A hand-held ink sampling device includes a frame, a handle, and an impression roll and a transfer roll which are rotatably mounted in the frame. A sample of the actual substrate which will be printed on the press is cut from the substrate and taped to the removable impression roll. The transfer roll is pressed against the rotating anilox roll and is caused to rotate by the anilox roll. Rotation of the transfer roll causes the impression roll to rotate and feeds the substrate between the two rotating rolls. Ink is transferred from the anilox roll to the transfer roll and then to the substrate. The ink which is printed on the substrate can be inspected for hue, density, etc., and any desired changes to the ink can be made off-press before the anilox roll assembly is transferred to the press
The device can also be used with presses which are not equipped with a staging structure and carriages. On this type of press the inks can be checked in the press before starting production.
The invention will be explained in conjunction with the illustrative embodiments shown in the accompanying drawing, in which
FIG. 1 is a side elevational view of a conventional flexographic printing press;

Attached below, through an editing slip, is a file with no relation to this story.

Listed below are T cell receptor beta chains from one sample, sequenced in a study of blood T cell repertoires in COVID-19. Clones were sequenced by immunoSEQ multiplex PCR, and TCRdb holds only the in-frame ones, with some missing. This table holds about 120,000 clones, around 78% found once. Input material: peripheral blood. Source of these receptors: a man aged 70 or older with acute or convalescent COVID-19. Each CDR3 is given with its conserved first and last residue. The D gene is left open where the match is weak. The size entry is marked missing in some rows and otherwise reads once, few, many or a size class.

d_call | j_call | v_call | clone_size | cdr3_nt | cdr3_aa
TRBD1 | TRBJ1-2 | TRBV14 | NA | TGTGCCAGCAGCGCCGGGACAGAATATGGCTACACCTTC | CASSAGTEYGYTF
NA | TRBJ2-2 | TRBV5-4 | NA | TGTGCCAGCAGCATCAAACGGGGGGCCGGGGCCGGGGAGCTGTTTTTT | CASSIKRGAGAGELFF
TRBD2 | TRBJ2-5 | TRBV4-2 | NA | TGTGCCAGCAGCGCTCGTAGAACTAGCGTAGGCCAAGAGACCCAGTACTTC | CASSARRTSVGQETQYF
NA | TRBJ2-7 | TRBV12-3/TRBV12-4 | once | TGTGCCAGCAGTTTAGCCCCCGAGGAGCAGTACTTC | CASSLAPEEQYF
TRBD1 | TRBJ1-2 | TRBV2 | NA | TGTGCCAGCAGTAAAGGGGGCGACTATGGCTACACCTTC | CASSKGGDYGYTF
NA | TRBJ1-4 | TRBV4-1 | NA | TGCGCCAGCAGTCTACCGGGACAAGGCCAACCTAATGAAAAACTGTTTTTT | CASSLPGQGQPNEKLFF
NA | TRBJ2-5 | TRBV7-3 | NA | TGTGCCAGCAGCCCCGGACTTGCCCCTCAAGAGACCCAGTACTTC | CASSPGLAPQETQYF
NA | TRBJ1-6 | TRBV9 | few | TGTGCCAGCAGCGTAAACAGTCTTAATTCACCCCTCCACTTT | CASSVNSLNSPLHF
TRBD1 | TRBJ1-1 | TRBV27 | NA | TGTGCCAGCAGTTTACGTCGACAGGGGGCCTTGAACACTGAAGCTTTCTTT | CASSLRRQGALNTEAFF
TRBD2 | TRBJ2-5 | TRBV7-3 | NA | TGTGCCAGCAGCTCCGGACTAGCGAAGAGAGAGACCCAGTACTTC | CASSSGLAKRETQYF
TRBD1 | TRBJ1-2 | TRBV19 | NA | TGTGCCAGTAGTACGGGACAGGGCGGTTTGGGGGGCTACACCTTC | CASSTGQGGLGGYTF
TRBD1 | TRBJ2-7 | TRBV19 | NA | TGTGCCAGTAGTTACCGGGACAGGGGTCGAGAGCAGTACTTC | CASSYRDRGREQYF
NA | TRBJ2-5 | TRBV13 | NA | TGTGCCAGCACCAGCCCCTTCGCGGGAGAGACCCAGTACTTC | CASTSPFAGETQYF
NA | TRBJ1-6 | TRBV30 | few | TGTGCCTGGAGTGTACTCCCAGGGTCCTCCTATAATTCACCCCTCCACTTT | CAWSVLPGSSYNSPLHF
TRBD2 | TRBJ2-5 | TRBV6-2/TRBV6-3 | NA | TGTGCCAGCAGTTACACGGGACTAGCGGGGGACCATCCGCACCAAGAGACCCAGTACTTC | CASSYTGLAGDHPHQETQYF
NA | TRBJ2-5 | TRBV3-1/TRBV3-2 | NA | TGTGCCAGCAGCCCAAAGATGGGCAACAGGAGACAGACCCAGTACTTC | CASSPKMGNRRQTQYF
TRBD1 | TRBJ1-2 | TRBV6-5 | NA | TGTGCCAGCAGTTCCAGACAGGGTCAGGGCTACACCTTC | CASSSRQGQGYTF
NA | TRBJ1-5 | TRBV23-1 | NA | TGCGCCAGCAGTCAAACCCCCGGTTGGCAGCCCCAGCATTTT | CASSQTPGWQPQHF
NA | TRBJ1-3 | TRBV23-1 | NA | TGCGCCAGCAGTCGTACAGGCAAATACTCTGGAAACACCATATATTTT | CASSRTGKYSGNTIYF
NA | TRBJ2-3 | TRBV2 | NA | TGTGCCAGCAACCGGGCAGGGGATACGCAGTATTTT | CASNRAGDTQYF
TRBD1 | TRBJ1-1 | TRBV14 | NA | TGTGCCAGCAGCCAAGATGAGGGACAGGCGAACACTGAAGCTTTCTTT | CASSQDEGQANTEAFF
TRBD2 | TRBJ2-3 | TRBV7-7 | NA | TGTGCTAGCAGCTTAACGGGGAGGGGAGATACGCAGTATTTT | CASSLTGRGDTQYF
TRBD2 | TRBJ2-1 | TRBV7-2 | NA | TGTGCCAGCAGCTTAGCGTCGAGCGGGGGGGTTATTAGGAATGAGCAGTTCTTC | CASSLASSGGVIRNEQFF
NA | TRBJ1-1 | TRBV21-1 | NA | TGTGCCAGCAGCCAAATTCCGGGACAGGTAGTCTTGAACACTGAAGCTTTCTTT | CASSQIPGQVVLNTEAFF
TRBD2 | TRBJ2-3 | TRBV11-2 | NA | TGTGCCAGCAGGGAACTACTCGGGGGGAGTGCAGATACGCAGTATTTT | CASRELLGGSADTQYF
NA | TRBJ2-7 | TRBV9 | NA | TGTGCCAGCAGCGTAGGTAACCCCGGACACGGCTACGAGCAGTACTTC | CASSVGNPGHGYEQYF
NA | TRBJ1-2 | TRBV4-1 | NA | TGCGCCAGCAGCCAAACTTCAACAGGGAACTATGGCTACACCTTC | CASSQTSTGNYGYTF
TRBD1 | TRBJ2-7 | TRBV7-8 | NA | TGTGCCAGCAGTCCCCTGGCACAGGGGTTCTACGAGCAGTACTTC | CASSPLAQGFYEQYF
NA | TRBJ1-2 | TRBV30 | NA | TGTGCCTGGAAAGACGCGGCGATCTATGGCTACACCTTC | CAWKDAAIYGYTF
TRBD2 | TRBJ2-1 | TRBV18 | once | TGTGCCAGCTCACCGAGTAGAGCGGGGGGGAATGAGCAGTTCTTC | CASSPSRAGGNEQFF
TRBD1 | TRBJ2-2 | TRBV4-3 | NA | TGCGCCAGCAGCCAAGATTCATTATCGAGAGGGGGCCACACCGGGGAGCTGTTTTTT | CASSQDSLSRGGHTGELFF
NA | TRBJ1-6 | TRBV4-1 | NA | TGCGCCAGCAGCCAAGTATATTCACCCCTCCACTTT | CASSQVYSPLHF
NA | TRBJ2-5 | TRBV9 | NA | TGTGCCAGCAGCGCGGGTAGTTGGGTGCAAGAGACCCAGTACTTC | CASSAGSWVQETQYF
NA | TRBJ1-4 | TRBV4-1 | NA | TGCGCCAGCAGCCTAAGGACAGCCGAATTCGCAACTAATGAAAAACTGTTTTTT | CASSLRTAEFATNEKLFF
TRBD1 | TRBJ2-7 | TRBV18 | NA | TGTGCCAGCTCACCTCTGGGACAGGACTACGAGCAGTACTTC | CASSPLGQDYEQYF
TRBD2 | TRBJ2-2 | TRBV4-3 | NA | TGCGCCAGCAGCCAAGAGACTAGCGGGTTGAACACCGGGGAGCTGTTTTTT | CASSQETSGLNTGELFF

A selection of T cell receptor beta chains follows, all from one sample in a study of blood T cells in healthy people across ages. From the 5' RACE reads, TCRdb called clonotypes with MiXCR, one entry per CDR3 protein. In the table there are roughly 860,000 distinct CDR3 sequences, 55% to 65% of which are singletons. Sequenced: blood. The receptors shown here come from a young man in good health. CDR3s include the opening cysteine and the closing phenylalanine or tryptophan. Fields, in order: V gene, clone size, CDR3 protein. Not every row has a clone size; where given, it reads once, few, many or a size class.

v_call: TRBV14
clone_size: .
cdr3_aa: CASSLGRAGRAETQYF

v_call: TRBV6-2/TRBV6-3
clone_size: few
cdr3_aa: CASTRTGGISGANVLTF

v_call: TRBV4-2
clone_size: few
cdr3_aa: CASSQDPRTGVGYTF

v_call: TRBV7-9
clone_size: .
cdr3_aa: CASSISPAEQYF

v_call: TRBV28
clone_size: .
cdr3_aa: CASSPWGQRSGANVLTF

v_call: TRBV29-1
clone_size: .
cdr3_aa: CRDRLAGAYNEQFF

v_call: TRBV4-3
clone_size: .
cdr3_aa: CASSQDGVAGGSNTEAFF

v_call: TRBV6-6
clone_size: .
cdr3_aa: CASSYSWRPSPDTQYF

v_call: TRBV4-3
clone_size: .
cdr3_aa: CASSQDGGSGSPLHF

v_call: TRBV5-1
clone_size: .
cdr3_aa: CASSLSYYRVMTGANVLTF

FIG. 2 is a side elevational view of a flexographic press and a staging area for storing and preparing press components;
FIG. 3 is an enlarged side elevational view of the staging area;
FIG. 4 is a top view of the color deck carriage of one of the color decks of the press;
FIG. 5 is a view taken along the line 5—5 of FIG. 4;
FIG. 6 is a rear perspective view of an ink sampling device which is formed in accordance with the invention;
FIG. 7 is a partially exploded view of the device of FIG. 6;
FIG. 8 is a front perspective view of the device of FIG. 6;
FIG. 9 is an exploded perspective view of the device of FIG. 6;
FIG. 10 is a fragmentary rear perspective view showing the device of FIG. 6 pressed against an anilox roll;
FIG. 11 is a front perspective view similar to FIG. 10;
FIG. 12 is a side elevational view of the structure of FIG. 10;
FIG. 13 is a perspective view of the impression roll after ink is printed onto the substrate; and
FIGS. 14-17 are side elevational views of other embodiments of ink sampling devices in accordance with the invention.
The invention will be explained in conjunction with a flexographic printing press which uses an anilox roll to transfer printing ink from an ink fountain or doctor blade to a printing plate roll which prints an image on a web or substrate. However, it will be understood that the invention can be used with other types of presses and with inking rolls other than anilox rolls such as a coating roll. As used herein, the term “anilox roll” refers broadly to an engraved roll of a press which is used to transfer ink from one area or component of the press to another.